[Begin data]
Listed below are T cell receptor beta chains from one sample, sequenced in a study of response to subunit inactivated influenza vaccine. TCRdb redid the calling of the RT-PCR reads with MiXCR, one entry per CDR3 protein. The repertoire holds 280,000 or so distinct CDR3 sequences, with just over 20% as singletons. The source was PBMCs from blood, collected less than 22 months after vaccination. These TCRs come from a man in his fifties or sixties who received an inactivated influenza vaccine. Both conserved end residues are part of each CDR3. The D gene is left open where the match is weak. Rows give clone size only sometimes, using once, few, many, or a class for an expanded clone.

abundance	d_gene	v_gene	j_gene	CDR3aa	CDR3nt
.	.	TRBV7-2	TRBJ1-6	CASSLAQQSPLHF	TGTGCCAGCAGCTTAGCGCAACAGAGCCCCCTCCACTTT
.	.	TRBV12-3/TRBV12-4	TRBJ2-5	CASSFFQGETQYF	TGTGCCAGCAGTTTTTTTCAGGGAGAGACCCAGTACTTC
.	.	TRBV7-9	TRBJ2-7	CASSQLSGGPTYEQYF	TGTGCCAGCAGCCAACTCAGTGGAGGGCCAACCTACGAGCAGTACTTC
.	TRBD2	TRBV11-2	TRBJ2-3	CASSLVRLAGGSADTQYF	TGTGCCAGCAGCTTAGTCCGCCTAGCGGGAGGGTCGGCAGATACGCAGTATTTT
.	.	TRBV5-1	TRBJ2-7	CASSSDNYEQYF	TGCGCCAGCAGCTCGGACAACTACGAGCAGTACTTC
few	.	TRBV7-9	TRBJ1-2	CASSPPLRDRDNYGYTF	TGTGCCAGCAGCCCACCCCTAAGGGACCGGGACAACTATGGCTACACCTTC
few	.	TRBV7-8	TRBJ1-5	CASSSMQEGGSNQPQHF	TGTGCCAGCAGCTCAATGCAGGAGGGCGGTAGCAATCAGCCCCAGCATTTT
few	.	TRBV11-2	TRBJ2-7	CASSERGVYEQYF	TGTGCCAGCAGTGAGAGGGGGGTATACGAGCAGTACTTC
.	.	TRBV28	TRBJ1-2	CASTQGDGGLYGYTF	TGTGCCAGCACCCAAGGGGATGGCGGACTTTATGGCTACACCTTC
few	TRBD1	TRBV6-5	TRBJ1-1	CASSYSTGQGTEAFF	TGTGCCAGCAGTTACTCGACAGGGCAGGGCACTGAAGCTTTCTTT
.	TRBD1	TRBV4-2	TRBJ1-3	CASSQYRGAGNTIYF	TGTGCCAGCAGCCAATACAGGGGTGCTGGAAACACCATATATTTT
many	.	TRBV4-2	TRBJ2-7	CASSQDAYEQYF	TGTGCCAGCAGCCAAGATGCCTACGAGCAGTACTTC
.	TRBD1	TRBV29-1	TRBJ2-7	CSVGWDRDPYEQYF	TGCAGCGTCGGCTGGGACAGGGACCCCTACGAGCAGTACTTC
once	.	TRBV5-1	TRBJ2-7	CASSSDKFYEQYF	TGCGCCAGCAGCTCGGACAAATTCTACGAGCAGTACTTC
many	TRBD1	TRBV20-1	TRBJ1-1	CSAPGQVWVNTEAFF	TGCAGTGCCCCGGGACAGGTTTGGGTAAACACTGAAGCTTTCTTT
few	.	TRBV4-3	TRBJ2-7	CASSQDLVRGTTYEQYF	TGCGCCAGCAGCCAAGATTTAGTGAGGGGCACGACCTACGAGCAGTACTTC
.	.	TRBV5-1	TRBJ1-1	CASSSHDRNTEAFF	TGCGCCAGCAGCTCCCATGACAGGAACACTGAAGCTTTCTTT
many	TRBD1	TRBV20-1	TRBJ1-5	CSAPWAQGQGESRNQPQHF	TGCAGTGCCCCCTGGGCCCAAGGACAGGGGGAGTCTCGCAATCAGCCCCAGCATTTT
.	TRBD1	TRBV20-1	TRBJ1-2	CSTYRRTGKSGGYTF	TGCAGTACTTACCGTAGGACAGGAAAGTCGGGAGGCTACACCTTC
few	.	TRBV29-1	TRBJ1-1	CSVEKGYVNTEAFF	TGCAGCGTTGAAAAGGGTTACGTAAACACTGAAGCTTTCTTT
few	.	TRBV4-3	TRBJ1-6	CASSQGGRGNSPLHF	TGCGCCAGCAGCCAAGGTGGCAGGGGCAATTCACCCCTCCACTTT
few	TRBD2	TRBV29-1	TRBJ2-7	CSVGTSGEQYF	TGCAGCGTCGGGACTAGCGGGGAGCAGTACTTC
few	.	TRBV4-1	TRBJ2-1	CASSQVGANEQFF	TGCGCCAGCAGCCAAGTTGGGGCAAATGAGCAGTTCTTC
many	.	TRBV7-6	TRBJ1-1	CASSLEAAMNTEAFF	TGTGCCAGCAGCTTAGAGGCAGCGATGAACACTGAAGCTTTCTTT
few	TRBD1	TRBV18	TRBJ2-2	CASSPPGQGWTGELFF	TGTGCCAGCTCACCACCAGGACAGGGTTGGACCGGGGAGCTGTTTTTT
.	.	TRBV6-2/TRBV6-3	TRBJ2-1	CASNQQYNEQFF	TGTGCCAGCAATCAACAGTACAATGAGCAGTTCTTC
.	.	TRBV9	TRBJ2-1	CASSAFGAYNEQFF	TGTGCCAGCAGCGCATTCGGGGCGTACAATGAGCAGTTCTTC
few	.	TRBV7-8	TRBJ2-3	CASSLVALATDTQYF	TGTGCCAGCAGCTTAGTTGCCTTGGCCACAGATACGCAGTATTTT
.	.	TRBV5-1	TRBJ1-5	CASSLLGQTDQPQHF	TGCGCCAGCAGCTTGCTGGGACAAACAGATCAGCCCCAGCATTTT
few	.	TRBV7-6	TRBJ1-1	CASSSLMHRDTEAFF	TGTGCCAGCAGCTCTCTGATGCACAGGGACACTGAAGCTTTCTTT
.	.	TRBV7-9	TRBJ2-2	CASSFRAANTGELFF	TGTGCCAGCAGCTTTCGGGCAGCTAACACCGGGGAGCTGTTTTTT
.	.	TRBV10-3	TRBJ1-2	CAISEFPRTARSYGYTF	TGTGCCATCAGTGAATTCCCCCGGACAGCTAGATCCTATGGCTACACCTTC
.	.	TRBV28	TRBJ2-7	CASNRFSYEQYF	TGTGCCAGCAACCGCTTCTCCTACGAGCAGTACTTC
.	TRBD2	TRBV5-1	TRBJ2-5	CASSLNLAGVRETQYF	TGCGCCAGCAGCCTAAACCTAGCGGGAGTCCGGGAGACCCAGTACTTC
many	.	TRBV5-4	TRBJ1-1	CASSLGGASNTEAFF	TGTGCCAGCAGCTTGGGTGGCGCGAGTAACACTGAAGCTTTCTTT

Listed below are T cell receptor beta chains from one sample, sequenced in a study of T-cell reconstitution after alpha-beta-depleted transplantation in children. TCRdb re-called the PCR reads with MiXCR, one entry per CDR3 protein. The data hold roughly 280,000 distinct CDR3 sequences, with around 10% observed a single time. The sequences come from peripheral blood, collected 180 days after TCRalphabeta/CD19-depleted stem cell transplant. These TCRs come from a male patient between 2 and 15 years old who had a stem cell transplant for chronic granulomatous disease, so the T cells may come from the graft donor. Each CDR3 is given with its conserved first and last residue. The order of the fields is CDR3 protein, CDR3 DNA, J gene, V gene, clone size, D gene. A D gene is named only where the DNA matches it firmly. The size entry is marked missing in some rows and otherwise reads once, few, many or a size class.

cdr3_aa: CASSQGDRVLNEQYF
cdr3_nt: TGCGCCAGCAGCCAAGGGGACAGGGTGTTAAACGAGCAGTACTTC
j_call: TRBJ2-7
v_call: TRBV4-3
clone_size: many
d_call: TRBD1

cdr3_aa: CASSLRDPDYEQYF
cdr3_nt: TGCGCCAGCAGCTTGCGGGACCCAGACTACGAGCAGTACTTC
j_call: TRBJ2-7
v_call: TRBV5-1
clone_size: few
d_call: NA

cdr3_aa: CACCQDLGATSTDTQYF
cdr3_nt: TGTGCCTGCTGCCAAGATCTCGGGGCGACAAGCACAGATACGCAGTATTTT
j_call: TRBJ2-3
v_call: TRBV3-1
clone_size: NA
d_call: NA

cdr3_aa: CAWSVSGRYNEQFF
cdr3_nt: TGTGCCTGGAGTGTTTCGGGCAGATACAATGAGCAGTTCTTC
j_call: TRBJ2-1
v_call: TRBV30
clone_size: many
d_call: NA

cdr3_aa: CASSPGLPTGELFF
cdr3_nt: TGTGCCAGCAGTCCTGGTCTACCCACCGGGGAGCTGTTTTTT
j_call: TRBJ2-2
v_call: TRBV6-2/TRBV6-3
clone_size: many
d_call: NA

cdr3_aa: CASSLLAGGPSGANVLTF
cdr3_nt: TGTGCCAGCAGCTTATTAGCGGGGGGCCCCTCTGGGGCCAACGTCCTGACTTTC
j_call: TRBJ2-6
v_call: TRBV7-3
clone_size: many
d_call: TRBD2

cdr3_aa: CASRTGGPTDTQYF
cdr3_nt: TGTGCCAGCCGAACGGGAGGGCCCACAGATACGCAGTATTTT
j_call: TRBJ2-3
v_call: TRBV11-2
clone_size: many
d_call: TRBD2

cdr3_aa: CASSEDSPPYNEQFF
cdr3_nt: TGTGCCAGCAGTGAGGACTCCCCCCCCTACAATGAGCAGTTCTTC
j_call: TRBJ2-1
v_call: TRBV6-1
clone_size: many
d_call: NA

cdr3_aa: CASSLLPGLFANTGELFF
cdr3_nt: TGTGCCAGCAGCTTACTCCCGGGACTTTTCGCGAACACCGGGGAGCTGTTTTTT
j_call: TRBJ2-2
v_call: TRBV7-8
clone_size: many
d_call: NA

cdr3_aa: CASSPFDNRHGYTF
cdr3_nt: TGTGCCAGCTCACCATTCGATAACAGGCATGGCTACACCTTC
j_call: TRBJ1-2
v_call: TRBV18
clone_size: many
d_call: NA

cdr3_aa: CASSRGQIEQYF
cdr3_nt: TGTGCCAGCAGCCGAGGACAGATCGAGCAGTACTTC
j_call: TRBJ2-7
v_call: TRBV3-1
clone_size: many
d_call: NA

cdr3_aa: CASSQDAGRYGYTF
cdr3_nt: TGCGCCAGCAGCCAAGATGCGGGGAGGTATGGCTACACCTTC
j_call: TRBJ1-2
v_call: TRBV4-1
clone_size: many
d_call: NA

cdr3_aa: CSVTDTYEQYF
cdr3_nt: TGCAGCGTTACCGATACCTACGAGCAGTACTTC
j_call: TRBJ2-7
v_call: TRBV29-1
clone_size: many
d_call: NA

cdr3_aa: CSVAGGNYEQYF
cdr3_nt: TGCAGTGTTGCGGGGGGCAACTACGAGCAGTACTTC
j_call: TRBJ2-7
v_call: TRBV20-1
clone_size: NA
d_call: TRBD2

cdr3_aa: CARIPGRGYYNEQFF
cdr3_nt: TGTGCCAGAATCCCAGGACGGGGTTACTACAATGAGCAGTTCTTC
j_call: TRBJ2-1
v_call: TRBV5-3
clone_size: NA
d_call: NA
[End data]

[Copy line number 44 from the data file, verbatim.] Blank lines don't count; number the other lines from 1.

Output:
d_call: TRBD1